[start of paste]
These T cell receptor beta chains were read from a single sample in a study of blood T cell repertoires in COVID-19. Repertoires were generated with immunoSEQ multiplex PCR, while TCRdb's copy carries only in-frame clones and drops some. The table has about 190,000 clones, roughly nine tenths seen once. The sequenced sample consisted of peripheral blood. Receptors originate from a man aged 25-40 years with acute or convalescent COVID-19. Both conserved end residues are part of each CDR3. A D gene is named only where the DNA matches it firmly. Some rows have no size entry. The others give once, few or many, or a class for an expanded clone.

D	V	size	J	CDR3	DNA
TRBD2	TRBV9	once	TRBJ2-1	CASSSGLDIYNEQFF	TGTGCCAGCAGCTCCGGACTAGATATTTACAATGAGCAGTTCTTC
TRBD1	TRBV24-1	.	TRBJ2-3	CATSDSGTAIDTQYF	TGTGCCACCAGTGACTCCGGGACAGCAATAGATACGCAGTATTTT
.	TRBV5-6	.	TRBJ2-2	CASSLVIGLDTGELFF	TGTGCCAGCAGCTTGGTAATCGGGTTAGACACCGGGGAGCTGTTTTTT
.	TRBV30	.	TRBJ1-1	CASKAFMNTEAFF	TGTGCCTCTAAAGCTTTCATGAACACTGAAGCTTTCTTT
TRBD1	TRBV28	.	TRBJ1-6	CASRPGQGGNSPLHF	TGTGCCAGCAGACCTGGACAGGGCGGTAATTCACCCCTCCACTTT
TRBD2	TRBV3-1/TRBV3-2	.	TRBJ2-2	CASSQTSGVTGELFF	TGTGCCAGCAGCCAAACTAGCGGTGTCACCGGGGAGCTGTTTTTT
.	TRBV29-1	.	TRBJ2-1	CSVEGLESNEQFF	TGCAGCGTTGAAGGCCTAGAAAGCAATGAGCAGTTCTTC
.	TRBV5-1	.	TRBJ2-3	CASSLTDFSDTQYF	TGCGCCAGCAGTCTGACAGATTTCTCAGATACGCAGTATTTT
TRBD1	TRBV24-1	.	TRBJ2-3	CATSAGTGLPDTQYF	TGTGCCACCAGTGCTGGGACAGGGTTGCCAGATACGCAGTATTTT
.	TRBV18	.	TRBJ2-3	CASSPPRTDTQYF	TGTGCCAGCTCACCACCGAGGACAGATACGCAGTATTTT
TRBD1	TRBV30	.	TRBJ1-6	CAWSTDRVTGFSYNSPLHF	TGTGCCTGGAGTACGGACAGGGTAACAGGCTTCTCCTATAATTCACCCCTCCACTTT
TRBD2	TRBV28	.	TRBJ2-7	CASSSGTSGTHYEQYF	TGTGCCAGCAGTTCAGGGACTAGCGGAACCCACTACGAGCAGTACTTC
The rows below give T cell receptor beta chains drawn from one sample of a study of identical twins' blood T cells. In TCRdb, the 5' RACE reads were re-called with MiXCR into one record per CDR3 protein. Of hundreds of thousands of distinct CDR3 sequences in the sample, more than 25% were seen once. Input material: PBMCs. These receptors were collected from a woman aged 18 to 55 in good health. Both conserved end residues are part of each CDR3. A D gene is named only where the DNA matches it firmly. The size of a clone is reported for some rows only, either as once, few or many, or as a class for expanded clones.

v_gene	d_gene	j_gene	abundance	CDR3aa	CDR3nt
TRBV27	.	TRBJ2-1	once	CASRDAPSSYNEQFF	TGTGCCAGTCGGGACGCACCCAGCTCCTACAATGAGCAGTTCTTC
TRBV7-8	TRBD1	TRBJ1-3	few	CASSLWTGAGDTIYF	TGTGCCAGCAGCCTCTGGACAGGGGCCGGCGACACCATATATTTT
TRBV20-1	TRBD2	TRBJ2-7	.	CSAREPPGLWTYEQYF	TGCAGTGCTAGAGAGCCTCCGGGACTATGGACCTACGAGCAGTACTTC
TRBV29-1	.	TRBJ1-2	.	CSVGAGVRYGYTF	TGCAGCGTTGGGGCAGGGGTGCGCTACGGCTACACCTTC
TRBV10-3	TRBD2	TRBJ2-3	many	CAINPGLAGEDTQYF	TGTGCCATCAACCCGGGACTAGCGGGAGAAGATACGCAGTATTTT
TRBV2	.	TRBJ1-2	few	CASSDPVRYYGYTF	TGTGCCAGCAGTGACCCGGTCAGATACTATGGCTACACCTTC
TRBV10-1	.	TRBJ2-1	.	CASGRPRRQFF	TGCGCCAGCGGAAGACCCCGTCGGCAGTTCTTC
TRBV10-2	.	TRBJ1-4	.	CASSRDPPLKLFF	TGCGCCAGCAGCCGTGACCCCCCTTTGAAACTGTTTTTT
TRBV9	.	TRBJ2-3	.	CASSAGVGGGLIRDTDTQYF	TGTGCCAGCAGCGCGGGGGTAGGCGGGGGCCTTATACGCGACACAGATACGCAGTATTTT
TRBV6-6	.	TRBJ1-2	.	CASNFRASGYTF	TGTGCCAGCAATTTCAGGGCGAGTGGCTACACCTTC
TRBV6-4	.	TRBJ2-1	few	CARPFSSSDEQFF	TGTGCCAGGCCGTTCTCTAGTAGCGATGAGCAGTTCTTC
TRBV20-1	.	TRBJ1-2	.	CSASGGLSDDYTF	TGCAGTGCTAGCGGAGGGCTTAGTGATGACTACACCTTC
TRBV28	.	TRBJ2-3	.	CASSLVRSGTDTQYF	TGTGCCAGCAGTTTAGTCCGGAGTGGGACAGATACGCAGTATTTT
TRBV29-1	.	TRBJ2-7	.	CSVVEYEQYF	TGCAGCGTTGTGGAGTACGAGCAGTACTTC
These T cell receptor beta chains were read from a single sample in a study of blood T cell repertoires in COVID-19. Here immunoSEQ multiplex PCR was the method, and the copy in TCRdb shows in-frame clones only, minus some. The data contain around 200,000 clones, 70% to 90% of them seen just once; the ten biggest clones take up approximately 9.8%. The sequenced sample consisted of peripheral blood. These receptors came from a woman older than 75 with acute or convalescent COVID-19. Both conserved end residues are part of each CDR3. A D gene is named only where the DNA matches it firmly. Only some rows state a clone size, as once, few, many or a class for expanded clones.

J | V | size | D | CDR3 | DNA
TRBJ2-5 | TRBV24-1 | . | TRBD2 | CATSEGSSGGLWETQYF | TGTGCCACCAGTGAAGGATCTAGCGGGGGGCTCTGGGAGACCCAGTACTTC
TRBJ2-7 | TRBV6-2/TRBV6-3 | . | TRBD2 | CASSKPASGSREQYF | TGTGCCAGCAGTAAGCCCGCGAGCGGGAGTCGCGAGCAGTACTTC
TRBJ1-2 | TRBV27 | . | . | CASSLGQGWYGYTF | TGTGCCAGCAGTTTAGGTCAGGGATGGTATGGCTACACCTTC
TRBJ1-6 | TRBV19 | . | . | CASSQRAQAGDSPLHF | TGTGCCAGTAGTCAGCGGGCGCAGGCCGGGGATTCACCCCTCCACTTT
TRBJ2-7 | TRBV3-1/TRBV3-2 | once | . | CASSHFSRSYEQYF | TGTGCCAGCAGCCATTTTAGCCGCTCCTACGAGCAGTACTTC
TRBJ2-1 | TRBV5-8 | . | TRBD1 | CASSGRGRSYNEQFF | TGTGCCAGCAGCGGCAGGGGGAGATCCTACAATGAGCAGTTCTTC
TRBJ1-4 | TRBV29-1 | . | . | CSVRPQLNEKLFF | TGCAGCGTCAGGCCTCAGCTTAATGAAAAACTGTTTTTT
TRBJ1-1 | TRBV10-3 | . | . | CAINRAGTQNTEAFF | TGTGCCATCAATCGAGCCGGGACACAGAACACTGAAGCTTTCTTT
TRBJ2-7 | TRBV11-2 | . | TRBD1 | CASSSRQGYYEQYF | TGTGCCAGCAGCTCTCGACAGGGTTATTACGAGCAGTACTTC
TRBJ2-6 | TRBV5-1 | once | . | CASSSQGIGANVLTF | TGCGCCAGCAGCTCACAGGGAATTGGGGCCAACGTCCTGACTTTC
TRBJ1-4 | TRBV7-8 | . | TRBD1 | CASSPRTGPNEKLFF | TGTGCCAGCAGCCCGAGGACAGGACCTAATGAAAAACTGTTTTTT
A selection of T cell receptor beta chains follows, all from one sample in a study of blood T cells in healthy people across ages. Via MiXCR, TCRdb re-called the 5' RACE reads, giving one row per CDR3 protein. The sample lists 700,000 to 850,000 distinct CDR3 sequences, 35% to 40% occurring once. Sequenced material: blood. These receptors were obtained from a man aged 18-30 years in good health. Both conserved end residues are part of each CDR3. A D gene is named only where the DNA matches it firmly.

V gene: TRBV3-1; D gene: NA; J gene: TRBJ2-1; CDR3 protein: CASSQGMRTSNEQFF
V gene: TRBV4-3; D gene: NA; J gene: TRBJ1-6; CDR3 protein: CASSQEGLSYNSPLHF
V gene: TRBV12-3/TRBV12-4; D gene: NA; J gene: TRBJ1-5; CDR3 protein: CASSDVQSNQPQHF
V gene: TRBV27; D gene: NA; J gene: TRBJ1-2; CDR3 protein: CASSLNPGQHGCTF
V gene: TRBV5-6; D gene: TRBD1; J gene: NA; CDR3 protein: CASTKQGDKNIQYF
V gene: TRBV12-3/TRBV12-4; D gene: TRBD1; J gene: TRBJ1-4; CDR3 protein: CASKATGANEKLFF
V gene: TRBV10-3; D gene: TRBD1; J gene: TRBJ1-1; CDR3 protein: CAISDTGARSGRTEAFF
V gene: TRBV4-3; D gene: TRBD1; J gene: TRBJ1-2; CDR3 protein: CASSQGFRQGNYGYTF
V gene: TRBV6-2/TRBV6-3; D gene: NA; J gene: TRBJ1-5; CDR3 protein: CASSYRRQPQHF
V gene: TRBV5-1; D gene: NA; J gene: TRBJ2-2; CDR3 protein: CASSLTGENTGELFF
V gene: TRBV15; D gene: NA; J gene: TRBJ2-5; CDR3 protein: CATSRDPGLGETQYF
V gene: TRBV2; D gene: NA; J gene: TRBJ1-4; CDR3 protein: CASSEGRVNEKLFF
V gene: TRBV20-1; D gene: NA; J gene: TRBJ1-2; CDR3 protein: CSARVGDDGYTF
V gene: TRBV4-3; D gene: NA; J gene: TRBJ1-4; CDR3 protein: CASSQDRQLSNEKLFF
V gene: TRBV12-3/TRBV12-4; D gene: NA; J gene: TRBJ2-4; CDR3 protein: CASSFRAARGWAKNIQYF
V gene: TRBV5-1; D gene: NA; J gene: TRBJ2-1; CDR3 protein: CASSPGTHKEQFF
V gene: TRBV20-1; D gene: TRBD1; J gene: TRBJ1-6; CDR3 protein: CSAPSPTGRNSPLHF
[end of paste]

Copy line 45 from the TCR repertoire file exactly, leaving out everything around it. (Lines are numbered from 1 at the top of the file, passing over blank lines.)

V gene: TRBV3-1; D gene: NA; J gene: TRBJ2-1; CDR3 protein: CASSQGMRTSNEQFF